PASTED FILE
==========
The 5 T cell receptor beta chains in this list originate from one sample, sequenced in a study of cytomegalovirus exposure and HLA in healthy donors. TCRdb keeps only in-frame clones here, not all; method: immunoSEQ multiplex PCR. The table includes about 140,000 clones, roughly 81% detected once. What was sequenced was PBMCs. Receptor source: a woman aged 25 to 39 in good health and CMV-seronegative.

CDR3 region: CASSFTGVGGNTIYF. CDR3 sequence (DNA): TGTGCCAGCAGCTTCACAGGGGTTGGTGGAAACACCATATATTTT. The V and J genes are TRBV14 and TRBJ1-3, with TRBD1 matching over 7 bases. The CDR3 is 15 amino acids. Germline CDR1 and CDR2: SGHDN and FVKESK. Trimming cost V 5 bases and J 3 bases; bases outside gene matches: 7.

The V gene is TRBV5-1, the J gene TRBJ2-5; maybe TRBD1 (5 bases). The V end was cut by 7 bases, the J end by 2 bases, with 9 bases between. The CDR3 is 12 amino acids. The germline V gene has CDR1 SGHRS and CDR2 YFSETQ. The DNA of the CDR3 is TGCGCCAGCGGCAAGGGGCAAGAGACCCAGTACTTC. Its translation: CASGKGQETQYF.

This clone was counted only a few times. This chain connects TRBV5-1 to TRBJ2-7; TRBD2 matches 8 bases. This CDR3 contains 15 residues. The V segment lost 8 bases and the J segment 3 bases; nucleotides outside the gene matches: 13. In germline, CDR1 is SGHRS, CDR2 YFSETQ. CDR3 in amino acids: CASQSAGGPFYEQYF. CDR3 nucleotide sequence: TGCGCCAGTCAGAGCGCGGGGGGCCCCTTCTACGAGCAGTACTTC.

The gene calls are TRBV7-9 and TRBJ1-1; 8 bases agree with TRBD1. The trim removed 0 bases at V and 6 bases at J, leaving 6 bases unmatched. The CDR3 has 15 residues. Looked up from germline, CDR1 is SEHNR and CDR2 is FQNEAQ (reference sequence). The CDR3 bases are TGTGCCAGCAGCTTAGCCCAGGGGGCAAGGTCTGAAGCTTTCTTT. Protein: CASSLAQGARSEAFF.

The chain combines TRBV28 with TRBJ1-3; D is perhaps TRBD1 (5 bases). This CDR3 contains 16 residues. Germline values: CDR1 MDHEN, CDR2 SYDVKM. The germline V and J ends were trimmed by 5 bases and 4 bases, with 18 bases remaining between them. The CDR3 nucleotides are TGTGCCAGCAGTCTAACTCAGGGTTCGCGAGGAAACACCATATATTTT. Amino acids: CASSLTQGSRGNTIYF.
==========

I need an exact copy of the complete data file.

The 5 T cell receptor beta chains in this list originate from one sample, sequenced in a study of cytomegalovirus exposure and HLA in healthy donors. TCRdb keeps only in-frame clones here, not all; method: immunoSEQ multiplex PCR. The table includes about 140,000 clones, roughly 81% detected once. What was sequenced was PBMCs. Receptor source: a woman aged 25 to 39 in good health and CMV-seronegative.

CDR3 region: CASSFTGVGGNTIYF. CDR3 sequence (DNA): TGTGCCAGCAGCTTCACAGGGGTTGGTGGAAACACCATATATTTT. The V and J genes are TRBV14 and TRBJ1-3, with TRBD1 matching over 7 bases. The CDR3 is 15 amino acids. Germline CDR1 and CDR2: SGHDN and FVKESK. Trimming cost V 5 bases and J 3 bases; bases outside gene matches: 7.

The V gene is TRBV5-1, the J gene TRBJ2-5; maybe TRBD1 (5 bases). The V end was cut by 7 bases, the J end by 2 bases, with 9 bases between. The CDR3 is 12 amino acids. The germline V gene has CDR1 SGHRS and CDR2 YFSETQ. The DNA of the CDR3 is TGCGCCAGCGGCAAGGGGCAAGAGACCCAGTACTTC. Its translation: CASGKGQETQYF.

This clone was counted only a few times. This chain connects TRBV5-1 to TRBJ2-7; TRBD2 matches 8 bases. This CDR3 contains 15 residues. The V segment lost 8 bases and the J segment 3 bases; nucleotides outside the gene matches: 13. In germline, CDR1 is SGHRS, CDR2 YFSETQ. CDR3 in amino acids: CASQSAGGPFYEQYF. CDR3 nucleotide sequence: TGCGCCAGTCAGAGCGCGGGGGGCCCCTTCTACGAGCAGTACTTC.

The gene calls are TRBV7-9 and TRBJ1-1; 8 bases agree with TRBD1. The trim removed 0 bases at V and 6 bases at J, leaving 6 bases unmatched. The CDR3 has 15 residues. Looked up from germline, CDR1 is SEHNR and CDR2 is FQNEAQ (reference sequence). The CDR3 bases are TGTGCCAGCAGCTTAGCCCAGGGGGCAAGGTCTGAAGCTTTCTTT. Protein: CASSLAQGARSEAFF.

The chain combines TRBV28 with TRBJ1-3; D is perhaps TRBD1 (5 bases). This CDR3 contains 16 residues. Germline values: CDR1 MDHEN, CDR2 SYDVKM. The germline V and J ends were trimmed by 5 bases and 4 bases, with 18 bases remaining between them. The CDR3 nucleotides are TGTGCCAGCAGTCTAACTCAGGGTTCGCGAGGAAACACCATATATTTT. Amino acids: CASSLTQGSRGNTIYF.